E-Ink Display Moves On-Screen Controls Off-Screen

Tablet computers have come a long way, long way. It finally seems like they’ve found their niche in the market, and now maybe they can catch up to more traditional computers. The Microsoft Applied Sciences division came up with a cool prototype design for a new tablet, one with a secondary e-ink input display.

The tablet interface makes use of e-ink strip above the keyboard. While it might not seem like much, this frees up a bunch of screen real estate, allowing you to have various icons and shortcuts off screen. It makes a ton of sense for digital artists as they can draw on the screen, but also have their toolkit open right below them — almost like real painting/drawing.

One of the other great uses for something like this is a signature pad — with everything going digital, when is the last time you had to print, sign, and scan a document back to someone? They even developed a dedicated email app you can use solely on the e-ink screen, allowing you to maximize the use of your main screen for something like a video chat.

The demo is pretty cool, and we often wonder why there aren’t more phones with e-ink displays integrated into them — is this just the beginning?

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Drivers for 3D Printers and Why We Need Them

Manufacturers of 3D printers have a lot to do before they catch up with makers of the cheapest 2D, paper-based printers. If you’ve ever taken an inkjet apart, you’ll most likely find some sort of closed-loop control on at least one of the axes. The 2D printer will tell you when you’re out of ink, when a 3D printer will go merrily along, printing in air without filament. File formats? Everything is Gcode on a 3D printer, and there are dozens, if not hundreds of page description languages for 2D printers.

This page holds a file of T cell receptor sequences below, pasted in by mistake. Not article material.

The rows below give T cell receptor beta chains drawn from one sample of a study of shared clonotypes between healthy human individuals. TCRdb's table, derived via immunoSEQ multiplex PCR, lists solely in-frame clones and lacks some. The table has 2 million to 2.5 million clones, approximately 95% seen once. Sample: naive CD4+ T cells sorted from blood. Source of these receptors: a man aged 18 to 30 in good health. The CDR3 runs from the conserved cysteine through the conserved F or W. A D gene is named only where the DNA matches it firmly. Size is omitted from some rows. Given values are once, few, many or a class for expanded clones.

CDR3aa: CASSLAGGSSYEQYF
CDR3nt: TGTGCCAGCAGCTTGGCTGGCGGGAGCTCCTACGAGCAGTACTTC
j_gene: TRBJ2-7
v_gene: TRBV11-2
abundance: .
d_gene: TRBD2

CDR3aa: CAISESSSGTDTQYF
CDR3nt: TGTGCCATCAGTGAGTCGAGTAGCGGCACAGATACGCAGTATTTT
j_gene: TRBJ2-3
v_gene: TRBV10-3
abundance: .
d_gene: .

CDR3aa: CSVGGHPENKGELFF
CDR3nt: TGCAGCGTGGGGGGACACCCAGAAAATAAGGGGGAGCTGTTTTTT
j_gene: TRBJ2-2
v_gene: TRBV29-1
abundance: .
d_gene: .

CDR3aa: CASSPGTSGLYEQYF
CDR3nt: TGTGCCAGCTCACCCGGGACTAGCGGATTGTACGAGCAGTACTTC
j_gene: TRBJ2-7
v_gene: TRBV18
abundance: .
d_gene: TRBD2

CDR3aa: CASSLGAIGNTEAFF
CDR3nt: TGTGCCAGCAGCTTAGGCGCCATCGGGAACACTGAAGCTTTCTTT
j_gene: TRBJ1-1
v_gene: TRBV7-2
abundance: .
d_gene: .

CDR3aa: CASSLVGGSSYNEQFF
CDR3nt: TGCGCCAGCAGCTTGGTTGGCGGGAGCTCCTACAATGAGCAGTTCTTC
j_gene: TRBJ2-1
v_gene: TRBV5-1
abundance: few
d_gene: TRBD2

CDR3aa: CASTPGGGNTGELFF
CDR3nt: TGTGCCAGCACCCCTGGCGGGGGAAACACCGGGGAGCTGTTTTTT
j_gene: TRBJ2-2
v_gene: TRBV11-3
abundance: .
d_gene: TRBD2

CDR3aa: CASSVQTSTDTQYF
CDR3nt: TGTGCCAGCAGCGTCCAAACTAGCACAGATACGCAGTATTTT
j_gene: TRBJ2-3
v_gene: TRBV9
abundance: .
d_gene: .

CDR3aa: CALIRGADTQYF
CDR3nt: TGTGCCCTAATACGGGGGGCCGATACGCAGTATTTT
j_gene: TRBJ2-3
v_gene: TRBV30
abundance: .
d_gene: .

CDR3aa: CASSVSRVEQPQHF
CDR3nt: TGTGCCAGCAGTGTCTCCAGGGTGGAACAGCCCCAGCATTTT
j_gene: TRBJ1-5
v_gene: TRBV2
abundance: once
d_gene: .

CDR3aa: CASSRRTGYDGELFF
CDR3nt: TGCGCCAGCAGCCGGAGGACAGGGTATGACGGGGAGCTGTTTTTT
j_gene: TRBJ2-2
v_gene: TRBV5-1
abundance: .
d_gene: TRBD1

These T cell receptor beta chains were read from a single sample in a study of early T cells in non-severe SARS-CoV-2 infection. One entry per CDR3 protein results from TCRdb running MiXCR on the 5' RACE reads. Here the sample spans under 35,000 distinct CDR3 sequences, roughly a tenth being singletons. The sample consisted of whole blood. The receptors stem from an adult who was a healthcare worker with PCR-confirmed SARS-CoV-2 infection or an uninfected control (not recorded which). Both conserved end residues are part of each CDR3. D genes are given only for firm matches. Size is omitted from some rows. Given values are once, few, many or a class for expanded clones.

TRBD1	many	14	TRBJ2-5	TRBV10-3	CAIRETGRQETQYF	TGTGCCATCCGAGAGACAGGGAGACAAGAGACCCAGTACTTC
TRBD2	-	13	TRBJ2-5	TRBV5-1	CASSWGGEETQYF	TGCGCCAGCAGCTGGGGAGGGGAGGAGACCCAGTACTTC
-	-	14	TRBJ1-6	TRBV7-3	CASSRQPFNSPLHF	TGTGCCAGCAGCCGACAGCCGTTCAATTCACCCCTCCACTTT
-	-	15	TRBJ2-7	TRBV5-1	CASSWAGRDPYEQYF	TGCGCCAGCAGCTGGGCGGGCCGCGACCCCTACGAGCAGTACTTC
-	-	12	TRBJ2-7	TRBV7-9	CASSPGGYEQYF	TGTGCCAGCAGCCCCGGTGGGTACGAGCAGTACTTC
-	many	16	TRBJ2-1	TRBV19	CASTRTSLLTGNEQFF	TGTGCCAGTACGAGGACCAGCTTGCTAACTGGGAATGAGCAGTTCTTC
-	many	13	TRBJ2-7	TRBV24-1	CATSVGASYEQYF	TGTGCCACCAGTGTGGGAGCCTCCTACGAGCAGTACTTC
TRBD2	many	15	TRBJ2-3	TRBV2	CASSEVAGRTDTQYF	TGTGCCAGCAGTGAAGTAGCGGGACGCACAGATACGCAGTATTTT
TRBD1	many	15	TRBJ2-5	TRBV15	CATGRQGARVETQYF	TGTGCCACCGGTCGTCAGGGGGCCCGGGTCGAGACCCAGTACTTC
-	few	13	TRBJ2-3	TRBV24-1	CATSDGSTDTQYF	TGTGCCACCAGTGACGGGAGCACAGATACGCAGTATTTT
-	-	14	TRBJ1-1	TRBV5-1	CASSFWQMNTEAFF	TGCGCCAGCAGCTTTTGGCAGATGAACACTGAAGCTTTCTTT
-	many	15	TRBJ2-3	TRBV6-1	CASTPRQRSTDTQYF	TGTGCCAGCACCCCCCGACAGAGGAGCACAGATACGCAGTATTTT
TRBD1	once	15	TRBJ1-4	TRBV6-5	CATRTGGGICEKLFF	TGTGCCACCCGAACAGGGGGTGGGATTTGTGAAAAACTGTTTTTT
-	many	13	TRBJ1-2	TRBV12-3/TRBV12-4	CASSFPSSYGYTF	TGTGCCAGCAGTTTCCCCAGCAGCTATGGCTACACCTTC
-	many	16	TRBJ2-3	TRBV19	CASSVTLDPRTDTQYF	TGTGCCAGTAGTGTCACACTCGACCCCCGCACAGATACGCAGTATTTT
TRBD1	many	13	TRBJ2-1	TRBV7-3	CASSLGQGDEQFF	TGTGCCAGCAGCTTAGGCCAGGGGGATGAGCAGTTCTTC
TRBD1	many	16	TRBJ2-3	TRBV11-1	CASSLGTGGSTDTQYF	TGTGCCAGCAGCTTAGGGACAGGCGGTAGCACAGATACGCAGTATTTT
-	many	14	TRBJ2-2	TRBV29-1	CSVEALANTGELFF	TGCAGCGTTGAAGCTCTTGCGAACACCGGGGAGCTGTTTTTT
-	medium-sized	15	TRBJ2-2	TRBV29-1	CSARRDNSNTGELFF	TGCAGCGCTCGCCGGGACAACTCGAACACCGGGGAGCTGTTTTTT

The solution to some of these problems are drivers – software for a 3D printer that slowly consumes the slicing of an object, printer settings, and placing an object on the bed. It’s coming, and the people who are responsible for making your 2D printer work with your computer are busy at work messing up the toolchain for your 3D printer.

The latest version of CUPS (C Unix Printing System) adds support for 3D printers. This addition is based on meetings, white papers, and discussions in the Printer Working Group (PWG). There has already been a lot of talk about what is wrong with the current state of 3D printer toolchains, what can be improved, and what should be completely ignored. Let’s take a look at what all of this has accomplished.

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The Machine that Japed: Microsoft’s Humor-Emulating AI

Ten years ago, highbrow culture magazine The New Yorker started a contest. Each week, a cartoon with no caption is published in the back of the magazine. Readers are encouraged to submit an apt and hilarious caption that captures the magazine’s infamous wit. Editors select the top three entries to vie for reader votes and the prestige of having captioned a New Yorker cartoon.

The magazine receives about 5,000 submissions each week, which are scrutinized by cartoon editor [Bob Mankoff] and a parade of assistants that burn out after a year or two. But soon, [Mankoff]’s assistants may have their own assistant thanks to Microsoft researcher [Dafna Shahaf].